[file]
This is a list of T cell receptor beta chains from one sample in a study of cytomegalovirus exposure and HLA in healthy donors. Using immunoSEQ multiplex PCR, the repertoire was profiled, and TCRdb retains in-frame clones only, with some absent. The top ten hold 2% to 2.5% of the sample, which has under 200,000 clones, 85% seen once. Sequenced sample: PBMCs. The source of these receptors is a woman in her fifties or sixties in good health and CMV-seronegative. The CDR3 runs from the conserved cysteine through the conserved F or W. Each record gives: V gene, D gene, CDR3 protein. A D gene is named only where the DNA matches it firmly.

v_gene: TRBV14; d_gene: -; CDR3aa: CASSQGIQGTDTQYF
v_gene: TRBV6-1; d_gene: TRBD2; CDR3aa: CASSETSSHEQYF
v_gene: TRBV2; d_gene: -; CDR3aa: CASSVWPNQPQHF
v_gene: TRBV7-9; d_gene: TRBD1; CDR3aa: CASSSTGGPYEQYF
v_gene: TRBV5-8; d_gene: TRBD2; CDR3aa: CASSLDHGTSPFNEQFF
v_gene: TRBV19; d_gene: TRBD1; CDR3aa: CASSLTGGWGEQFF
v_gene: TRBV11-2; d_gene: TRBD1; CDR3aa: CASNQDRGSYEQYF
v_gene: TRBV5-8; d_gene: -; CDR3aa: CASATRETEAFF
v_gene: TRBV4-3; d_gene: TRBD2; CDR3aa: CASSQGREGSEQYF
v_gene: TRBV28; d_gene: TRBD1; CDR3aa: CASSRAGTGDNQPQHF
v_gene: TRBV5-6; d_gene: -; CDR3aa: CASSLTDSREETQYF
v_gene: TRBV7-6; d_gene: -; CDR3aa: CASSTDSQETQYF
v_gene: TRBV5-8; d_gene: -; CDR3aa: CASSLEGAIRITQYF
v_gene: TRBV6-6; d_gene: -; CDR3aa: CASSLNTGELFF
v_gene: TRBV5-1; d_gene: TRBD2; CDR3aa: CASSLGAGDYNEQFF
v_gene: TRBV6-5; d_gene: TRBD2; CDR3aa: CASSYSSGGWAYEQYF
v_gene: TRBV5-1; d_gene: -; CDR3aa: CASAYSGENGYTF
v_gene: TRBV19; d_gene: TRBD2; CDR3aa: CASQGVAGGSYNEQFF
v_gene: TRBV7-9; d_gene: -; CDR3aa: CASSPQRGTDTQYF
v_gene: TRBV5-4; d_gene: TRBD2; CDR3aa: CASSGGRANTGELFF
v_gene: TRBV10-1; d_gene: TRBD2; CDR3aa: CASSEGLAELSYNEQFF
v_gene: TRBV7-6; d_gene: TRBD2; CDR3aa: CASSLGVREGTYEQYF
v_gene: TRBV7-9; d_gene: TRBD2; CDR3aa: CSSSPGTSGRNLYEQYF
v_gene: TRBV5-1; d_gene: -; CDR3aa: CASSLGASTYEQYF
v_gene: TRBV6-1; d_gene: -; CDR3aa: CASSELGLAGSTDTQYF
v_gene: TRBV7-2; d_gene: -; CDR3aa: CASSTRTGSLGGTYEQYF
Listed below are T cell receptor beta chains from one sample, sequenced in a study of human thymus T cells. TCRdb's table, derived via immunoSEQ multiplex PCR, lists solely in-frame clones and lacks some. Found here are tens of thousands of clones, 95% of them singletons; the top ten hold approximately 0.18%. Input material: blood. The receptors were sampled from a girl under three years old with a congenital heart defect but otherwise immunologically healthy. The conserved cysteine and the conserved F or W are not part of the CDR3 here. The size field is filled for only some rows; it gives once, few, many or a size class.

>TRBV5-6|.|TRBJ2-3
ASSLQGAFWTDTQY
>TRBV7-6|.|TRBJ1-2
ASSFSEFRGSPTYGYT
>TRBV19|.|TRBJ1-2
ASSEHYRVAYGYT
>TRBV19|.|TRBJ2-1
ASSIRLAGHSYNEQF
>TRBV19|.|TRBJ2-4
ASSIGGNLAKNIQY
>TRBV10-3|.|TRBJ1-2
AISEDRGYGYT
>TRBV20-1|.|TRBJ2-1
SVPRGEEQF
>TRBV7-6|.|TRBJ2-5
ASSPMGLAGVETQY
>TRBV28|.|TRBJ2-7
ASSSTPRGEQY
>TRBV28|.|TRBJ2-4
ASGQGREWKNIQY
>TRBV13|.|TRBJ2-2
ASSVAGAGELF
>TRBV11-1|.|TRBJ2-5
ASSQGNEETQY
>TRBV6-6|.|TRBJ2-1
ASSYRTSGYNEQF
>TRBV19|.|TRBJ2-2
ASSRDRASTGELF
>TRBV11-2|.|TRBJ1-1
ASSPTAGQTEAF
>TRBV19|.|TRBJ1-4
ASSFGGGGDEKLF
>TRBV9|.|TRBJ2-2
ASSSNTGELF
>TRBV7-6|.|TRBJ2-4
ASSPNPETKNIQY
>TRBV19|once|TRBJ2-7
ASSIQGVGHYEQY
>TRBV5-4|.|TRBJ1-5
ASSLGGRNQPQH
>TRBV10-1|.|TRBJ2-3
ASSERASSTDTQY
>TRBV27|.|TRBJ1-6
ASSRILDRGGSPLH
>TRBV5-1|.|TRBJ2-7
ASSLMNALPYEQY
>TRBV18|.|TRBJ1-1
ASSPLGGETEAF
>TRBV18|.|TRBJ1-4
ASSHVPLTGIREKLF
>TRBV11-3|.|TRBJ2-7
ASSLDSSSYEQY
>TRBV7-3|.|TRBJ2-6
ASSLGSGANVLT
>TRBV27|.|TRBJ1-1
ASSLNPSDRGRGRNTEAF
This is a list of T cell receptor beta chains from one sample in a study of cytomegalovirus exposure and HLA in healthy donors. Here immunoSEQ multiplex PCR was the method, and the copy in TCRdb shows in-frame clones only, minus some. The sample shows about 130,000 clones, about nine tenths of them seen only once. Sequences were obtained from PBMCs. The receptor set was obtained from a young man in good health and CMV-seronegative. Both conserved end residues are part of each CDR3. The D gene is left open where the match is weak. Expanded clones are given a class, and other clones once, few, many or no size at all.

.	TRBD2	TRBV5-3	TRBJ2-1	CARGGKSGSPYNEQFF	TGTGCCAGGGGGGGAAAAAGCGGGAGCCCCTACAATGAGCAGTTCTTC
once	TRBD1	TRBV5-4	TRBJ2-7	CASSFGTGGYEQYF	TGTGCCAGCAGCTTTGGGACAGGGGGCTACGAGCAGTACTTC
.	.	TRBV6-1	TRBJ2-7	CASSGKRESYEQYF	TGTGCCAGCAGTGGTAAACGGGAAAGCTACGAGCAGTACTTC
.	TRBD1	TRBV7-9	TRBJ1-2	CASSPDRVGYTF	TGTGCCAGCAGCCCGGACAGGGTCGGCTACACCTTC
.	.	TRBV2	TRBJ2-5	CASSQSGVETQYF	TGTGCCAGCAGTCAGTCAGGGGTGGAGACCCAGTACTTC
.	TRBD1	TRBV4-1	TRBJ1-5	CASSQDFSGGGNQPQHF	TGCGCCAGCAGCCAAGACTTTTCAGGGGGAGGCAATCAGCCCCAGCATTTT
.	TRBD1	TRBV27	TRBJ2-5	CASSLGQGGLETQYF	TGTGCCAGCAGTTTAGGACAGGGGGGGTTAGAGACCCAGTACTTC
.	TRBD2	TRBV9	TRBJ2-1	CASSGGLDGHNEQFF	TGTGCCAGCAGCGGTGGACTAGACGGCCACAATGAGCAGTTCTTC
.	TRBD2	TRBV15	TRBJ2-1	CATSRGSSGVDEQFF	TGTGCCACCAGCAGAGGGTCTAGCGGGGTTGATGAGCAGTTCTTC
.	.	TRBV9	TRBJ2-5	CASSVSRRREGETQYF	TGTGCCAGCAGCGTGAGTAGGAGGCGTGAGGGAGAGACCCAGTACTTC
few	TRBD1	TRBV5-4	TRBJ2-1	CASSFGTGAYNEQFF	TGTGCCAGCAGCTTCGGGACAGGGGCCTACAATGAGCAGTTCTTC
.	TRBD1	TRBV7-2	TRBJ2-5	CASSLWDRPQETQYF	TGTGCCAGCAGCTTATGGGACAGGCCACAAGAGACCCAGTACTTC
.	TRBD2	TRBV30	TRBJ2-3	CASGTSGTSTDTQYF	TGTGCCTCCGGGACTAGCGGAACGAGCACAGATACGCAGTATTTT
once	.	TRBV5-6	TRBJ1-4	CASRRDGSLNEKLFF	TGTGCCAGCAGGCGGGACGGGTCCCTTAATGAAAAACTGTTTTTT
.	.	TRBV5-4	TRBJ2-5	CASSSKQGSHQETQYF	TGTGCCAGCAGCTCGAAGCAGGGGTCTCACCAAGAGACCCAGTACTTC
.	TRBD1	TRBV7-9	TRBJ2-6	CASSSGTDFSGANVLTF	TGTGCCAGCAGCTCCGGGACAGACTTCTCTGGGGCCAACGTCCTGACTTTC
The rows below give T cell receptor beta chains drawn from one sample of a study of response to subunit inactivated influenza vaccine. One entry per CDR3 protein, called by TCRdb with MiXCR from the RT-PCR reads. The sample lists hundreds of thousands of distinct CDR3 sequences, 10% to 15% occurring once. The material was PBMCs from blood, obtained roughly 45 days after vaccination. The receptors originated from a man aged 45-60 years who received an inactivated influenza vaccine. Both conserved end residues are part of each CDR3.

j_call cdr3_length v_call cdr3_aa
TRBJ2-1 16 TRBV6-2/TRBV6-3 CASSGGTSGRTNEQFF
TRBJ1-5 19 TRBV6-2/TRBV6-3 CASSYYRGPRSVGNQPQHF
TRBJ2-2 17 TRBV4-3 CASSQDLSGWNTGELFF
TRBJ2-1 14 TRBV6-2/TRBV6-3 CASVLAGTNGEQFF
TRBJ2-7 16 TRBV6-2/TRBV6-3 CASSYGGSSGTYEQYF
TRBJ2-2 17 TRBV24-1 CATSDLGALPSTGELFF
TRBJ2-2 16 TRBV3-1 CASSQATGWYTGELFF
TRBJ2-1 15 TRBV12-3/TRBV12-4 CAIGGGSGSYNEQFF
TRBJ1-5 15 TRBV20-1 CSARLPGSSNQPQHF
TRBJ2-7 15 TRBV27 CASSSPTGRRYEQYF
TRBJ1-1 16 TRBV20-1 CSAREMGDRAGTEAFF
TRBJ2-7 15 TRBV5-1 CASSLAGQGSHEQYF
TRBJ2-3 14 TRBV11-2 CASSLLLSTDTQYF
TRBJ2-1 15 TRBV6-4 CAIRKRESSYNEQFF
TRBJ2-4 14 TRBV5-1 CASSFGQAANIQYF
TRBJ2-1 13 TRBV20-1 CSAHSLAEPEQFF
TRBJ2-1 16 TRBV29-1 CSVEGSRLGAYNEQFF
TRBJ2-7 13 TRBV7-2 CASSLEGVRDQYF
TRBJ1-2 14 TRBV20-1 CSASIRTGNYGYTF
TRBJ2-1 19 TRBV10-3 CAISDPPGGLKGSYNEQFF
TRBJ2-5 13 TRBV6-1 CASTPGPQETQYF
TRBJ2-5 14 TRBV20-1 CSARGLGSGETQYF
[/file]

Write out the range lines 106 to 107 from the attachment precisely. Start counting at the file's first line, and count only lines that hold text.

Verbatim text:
TRBJ2-2 17 TRBV4-3 CASSQDLSGWNTGELFF
TRBJ2-1 14 TRBV6-2/TRBV6-3 CASVLAGTNGEQFF